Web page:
I think a lot of problems would be drammatically easier if not solved if two things were to happen...
1.) Completely get rid of the electoral system and computerize the entire electoral process.
2.) Ban all commercial contributions and limit private contributions to lawmakers and politicians.

I'm not saying that politicians wouldn't cheat either if not both of these, but it might be a start.
It's a pirate's life for me.
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Postby Herne » Wed Apr 26, 2006 2:57 pm

SlyckNick wrote:The DMCA is another item of US bolt-on legislation to ensure compliance with WIPO, and affects only those living within the jurisdiction of the USA.

Have no fears, the European version is known as the EUCD and has already been implemented in the UK through changes to existing legislation (the CDPA).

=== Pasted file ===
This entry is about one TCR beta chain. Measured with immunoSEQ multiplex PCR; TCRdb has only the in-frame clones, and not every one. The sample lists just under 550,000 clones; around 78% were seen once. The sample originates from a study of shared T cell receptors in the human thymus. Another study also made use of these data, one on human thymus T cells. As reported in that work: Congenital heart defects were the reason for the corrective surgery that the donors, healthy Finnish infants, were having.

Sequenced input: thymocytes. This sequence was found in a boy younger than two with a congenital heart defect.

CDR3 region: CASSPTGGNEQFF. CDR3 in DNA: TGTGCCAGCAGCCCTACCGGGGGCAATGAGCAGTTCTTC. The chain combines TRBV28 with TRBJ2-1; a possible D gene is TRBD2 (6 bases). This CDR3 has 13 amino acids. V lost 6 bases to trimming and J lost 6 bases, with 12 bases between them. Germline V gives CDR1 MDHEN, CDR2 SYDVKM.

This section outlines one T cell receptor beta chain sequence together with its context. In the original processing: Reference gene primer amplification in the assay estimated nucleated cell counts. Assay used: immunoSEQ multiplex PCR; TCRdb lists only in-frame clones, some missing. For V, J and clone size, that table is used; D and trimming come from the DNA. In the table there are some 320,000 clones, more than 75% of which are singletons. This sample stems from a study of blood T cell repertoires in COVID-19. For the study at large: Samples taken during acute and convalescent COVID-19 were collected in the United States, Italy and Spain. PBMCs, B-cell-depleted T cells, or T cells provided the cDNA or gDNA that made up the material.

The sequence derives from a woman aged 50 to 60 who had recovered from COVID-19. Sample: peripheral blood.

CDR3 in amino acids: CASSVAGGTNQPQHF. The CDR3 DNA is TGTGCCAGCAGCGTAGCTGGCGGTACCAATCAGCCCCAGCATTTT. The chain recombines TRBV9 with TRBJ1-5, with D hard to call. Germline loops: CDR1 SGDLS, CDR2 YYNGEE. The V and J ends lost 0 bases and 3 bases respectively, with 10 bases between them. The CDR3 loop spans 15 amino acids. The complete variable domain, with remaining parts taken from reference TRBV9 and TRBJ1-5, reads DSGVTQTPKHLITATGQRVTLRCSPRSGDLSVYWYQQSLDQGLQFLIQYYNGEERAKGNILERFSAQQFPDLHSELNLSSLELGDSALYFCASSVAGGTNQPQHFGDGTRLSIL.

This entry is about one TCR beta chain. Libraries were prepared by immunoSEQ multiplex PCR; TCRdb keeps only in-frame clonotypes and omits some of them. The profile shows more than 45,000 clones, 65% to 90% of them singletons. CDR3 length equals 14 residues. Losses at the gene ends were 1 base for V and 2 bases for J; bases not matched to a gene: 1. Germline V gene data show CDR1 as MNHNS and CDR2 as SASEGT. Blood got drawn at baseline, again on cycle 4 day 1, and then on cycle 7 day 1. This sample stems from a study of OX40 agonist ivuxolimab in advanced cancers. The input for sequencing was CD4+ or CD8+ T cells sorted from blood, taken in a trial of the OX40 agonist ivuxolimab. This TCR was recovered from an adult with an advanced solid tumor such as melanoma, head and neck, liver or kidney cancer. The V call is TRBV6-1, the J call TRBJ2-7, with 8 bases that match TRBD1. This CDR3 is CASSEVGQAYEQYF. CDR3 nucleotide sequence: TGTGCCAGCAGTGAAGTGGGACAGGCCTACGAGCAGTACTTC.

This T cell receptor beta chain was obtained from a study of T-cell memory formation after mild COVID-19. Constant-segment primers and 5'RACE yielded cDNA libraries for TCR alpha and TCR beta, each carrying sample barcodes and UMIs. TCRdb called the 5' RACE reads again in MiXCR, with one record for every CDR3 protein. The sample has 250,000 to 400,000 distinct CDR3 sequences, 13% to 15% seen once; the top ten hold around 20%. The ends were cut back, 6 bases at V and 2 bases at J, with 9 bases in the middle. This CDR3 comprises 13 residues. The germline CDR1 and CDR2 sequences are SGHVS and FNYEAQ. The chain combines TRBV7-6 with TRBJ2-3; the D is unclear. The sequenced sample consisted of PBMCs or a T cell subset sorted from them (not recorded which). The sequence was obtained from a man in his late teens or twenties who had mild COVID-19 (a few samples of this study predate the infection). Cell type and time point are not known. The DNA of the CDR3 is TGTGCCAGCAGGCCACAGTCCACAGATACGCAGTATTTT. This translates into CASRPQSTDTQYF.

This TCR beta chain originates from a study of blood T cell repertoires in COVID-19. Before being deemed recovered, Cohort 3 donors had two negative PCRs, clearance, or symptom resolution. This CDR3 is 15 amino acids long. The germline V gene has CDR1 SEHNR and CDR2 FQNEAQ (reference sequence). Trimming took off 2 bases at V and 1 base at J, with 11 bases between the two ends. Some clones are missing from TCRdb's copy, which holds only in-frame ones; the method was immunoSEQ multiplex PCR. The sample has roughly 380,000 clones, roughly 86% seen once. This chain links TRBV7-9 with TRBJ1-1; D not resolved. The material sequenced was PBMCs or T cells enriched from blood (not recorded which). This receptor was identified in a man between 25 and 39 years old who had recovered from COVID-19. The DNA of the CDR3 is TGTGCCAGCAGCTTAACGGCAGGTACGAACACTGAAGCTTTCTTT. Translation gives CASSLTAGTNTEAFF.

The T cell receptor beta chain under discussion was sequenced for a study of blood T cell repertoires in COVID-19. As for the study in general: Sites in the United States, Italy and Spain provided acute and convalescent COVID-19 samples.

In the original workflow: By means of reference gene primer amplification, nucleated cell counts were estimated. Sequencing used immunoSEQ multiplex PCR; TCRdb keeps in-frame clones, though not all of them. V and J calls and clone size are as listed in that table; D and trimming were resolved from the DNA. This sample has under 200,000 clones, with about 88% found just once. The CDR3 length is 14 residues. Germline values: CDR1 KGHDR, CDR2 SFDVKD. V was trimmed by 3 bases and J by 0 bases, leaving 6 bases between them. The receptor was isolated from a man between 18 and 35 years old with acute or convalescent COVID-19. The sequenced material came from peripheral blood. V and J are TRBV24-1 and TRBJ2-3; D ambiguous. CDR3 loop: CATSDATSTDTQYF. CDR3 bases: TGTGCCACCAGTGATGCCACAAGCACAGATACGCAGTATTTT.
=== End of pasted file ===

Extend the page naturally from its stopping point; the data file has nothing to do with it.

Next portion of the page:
All I can say is, I hope to heaven we never ratify WIPO here in Canada--it sounds like a bloody nightmare.

Sorry about all the initials, but in the final analysis, none of this has made a great deal of practical difference in the far less litigious UK. I suspect that it will make a big difference in the US, though.


What worries me, though, is the tendency of the Americans towards extra-territoriality, as you allude to in your .sig line.

As I've mentioned elsewhere, what really concerns me is the application of the MLAT (Mutual Legal Assistance Treaties). If the U.S. goes through with this absolutely idiotic law, I wonder if Canadian file-sharers might find themselves charged under this Act?